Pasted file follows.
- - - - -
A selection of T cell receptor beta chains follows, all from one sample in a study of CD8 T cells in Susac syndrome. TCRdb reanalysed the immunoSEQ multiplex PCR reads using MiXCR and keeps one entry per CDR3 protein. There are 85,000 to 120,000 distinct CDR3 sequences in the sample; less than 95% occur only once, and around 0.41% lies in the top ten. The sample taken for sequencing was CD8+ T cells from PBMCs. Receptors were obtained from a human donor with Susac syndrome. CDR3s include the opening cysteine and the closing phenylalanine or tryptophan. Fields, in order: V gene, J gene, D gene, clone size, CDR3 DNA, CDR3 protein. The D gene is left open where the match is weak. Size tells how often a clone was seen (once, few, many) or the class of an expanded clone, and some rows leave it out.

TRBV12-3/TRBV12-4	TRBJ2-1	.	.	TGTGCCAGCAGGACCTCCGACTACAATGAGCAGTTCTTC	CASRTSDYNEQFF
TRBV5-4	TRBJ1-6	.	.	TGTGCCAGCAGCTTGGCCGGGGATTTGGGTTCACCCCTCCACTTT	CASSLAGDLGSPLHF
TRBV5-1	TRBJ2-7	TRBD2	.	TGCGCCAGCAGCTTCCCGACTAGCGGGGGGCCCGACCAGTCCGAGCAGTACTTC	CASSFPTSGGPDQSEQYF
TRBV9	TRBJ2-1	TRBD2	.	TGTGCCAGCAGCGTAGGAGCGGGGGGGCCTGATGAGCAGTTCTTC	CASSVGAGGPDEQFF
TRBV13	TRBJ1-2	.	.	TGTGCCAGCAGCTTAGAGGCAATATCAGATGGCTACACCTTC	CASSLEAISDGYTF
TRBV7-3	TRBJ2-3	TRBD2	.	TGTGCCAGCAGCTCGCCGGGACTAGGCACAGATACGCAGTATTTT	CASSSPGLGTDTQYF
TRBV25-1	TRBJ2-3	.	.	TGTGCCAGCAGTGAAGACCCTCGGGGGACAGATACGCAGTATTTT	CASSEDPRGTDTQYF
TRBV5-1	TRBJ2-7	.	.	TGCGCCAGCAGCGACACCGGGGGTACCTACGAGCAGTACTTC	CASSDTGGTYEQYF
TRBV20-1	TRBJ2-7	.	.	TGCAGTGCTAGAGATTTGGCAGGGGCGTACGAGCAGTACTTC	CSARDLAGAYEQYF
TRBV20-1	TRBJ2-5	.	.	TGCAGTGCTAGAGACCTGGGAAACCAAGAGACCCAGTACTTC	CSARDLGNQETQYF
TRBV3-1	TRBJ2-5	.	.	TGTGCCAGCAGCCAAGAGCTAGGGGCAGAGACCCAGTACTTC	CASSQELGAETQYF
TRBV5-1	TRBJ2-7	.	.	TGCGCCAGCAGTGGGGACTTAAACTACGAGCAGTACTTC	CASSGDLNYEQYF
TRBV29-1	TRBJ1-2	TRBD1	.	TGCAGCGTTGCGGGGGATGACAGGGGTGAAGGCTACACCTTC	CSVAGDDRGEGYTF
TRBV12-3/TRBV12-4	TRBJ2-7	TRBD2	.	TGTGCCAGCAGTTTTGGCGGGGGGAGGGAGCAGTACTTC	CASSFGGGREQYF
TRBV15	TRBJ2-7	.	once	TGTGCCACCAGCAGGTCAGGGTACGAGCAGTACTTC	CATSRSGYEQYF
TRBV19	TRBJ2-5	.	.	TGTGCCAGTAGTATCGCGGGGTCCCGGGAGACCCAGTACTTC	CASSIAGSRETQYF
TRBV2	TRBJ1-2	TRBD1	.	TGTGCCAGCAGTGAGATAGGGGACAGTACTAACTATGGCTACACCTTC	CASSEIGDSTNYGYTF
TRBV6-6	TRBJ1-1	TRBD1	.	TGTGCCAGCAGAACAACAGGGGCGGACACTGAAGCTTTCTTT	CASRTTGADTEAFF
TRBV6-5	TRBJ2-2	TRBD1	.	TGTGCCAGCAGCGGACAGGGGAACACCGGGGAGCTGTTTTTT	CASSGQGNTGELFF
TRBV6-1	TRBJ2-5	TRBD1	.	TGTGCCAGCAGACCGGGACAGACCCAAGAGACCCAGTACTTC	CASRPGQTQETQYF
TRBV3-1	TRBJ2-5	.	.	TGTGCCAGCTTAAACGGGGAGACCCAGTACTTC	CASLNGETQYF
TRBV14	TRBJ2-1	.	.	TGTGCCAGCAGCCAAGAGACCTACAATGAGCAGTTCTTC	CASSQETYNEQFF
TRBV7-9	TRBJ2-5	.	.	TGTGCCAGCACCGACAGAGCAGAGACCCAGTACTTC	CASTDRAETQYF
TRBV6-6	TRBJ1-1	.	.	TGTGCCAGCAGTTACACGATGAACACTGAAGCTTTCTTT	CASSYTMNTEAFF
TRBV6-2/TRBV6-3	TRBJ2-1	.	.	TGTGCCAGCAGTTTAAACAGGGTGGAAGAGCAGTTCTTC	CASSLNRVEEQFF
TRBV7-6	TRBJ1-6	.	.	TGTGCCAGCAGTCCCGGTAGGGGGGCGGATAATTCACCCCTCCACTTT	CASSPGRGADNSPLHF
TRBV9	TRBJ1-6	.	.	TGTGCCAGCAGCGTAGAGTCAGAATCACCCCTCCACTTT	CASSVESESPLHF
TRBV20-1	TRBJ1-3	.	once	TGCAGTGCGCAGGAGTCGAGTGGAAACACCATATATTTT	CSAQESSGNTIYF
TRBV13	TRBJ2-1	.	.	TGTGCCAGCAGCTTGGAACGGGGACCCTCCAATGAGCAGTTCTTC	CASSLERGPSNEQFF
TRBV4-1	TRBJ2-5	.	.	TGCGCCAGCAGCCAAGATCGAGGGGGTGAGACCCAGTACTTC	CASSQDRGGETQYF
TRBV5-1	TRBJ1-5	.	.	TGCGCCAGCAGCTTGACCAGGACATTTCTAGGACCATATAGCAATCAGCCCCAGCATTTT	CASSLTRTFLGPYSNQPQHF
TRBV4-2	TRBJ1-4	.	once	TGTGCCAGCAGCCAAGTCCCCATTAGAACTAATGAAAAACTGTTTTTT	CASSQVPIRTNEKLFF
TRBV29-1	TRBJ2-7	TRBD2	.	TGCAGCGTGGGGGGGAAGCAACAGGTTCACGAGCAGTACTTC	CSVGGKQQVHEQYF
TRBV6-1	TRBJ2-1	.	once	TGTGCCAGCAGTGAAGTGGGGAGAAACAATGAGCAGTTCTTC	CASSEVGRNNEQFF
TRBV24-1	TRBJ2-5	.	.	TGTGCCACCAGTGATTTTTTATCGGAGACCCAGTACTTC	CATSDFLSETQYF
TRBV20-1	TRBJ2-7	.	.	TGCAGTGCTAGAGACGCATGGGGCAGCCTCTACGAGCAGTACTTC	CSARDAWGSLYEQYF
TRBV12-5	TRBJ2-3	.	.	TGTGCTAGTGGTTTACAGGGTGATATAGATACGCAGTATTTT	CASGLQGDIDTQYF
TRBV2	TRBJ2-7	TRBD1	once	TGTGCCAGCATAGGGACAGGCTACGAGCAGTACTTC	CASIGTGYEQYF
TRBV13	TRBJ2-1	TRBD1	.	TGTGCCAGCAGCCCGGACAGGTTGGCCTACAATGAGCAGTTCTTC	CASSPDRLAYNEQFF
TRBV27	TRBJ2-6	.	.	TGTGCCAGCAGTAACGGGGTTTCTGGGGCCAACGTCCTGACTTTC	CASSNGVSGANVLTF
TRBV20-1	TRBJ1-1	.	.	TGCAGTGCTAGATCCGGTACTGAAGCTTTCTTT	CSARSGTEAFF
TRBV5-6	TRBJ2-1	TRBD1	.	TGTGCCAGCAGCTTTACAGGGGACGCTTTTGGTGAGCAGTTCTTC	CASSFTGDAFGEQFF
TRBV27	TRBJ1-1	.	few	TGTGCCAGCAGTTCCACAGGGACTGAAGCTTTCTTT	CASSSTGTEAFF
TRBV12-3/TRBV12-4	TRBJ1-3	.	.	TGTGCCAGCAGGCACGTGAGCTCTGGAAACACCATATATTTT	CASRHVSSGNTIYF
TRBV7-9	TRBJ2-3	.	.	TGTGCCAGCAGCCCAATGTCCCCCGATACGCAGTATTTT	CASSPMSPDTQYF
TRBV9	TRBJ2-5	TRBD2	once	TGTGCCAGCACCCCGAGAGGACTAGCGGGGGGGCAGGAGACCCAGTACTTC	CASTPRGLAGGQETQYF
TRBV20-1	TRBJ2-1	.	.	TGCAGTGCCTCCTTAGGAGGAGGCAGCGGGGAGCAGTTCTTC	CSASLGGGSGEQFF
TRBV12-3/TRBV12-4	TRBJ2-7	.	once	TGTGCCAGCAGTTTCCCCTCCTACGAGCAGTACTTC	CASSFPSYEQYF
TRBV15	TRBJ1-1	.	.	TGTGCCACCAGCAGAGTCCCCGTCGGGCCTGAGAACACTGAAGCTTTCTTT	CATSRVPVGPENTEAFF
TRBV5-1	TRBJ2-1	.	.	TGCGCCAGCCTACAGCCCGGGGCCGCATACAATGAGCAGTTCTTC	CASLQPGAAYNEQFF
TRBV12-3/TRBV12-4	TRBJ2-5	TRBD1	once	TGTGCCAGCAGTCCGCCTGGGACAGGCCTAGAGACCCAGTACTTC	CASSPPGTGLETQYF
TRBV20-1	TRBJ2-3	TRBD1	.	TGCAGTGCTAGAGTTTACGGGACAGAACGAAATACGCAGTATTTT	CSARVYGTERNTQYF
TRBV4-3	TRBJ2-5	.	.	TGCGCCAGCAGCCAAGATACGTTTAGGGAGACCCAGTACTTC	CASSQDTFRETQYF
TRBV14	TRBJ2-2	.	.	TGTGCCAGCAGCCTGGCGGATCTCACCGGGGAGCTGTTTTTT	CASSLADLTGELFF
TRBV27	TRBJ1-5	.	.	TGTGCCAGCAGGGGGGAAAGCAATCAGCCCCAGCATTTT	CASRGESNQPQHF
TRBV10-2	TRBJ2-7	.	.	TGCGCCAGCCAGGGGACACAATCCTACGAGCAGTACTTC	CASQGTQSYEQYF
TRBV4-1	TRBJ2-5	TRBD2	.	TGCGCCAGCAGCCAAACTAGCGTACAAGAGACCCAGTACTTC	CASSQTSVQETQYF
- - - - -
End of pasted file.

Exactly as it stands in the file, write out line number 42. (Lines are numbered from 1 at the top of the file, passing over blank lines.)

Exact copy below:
TRBV20-1	TRBJ1-1	.	.	TGCAGTGCTAGATCCGGTACTGAAGCTTTCTTT	CSARSGTEAFF